Published in 1851, Moby Dick tells the tale of a man named Ishmael, and his adventures on the Pequod, a whaling ship teeming with detailed characters. The captain of the ship, Captain Ahab, is obsessed with hunting Moby Dick, the ‘white whale’, which had bitten off his leg on a previous voyage. The novel deals with themes of obsession, nature, solitude and religion. Moby Dick has rightly become a sturdy pillar of the American literary canon. (*- that I’ve read)
Herman Melville, born in 1819, wrote Moby Dick following five years at sea, three of which he spent whaling. He died forty years after having published Moby Dick in 1891, leaving four children. He was born and raised in New York City. Eager to find work, he set out on the St Lawrence, a merchant ship, and almost immediately fell in love will the sea.
While he had a wife, Elizabeth Knapp Shaw, Melville had eyes for Nathaniel Hawthorne, another writer (of Scarlet Letter fame). In one letter, Melville writes:
‘you have sunk your northern roots into my southern soul’.
The novel starts with one of the most notable opening sentences in literary history, ‘Call me Ishmael’.
(From the editor: the meaning of this stark opening is hotly debated. In the bible, Ishmael is the son Abraham and Hagar, a slave woman. Ismael was banished to roam the wilderness and perish. This his life was spared by the miraculous appearance of a well. Ishmael is generally regarded to be less important than his half brother Isaac – although both have the rare claim of having started two of the major world religions. I read this opening as a dismissal of identity; if you must give me an identity, it may as well be Ishmael for the tale I have to relay is far greater than my identity. Back to Boris…)
Ishmael recounts wandering the barren wastes of the seas (just as Ishmael wandered the wilderness), and the fatal journey of the Pequod, of which he is the last survivor.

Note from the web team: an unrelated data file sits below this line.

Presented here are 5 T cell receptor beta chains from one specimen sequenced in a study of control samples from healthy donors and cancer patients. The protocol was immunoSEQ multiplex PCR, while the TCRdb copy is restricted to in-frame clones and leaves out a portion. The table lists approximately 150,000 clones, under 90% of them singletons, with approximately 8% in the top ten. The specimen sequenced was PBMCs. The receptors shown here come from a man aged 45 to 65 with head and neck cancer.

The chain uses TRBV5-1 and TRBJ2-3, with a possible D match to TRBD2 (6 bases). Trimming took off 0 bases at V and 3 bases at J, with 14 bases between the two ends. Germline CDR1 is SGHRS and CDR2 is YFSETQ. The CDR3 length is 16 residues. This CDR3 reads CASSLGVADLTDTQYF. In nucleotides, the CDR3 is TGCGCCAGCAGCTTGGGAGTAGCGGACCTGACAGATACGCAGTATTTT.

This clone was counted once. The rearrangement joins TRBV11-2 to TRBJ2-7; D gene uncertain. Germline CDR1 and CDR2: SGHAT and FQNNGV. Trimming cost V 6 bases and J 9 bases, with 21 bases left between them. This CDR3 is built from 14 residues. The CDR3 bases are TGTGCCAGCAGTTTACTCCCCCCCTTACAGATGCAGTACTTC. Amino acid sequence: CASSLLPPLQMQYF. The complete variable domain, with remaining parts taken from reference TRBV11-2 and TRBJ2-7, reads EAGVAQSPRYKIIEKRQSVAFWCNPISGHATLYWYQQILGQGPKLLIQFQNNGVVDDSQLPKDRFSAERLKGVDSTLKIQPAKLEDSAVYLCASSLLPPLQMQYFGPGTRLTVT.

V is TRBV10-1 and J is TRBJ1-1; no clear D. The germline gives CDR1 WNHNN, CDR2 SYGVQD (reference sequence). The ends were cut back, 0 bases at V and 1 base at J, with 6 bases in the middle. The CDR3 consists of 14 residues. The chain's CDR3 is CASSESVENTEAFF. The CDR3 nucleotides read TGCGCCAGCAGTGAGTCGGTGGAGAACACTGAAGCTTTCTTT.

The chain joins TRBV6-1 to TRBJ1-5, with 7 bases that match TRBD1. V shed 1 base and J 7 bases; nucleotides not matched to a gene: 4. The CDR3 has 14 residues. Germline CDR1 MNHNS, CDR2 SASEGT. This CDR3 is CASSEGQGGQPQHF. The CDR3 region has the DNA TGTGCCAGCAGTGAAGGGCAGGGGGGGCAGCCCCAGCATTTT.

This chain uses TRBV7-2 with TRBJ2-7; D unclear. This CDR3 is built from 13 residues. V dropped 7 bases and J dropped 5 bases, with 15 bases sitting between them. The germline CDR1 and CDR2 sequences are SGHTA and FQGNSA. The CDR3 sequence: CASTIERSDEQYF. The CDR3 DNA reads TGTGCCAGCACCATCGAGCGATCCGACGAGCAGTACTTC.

Before setting off to get down and kill some whales, Ishmael spends a few nights with Queequeg, a tattooed man from the fictional island of Rokovoko, who joins Ishmael on the Pequod’s voyage, and in his bed. Removed from the first publication in London for non-Christian values, Ishmael and Queequeg embrace each other on a cold night and declare themselves ‘married’. Ishmael later describes his voyage as their ‘honeymoon’. Rather unusually, Queequeg fades in importance throughout the book, until he becomes ill and declares that he will die imminently. However, after sleeping in a coffin for a couple nights, he’s right as rain.
Unfortunately, shortly after Queequeg recovers from his illness, he is killed, along with most of the crew, when the Pequod is ‘stove in’ by Moby Dick and sunk.
In a frenzy of ‘monomaniacal’ obsession, Captain Ahab orders the remainder of the crew to set after the whale. They pursue him for three days, until Ahab harpoons him, getting tangled in the line and he promptly dies.
While the plot of the novel is relatively simple, Ishmael’s intense philosophical musings, combined with Melville’s extensive knowledge of whale biology, fill out the meat of the book. (If you like meat, check out this blog on meal deals)
Why should read Moby Dick
While I have just revealed most of the plot in the passage above, I’m sure you, a most learned reader, already know the outline of the novel. However, Melville’s writing is an adventure of itself.
In one passage, he discusses the whiteness of Moby Dick and how that ‘appalls’ him. This heavily figurative and poetic passage was one of the many delights of reading the novel, Melville constructs a novel argument and expands it with flair.
In addition, Melville’s whole chapters describing the process of whaling, the categorisation of whale species or the dismemberment of a whale carcass offer an insight into the extinct brutality and martial nature of 19th-century whaling. Melville uses Ishmael’s perspective, a novice in whaling, to parallel with the reader; both Ishmael and the reader are learning together.
Why you shouldn’t read Moby Dick
I’m going to be honest; this book is not for the faint hearted. At times, it can be a real slog to get through. At over 206,000 words, this novel is no light read.
The lengthy descriptions of naval tradition and the anatomy of a sperm whale head may not be everyone’s cup of tea. I certainly didn’t enjoy Father Mapple’s sermon, which managed to span multiple chapters and didn’t really amount to anything at all.
Despite the (extreme) boredom many readers will experience at certain parts of the book, it truly is one of the best books I have read. It offers many insights into religion, views on race and my personal favourite, marine biology.
For those of you too busy or not brave enough to tackle this tome, I would recommend In The Heart Of The Sea (2005), which tells the story of the Essex, the sunken ship and subsequent struggle of the survivors which inspired Moby Dick.
Thank you so much for reading, I’ve been Boris!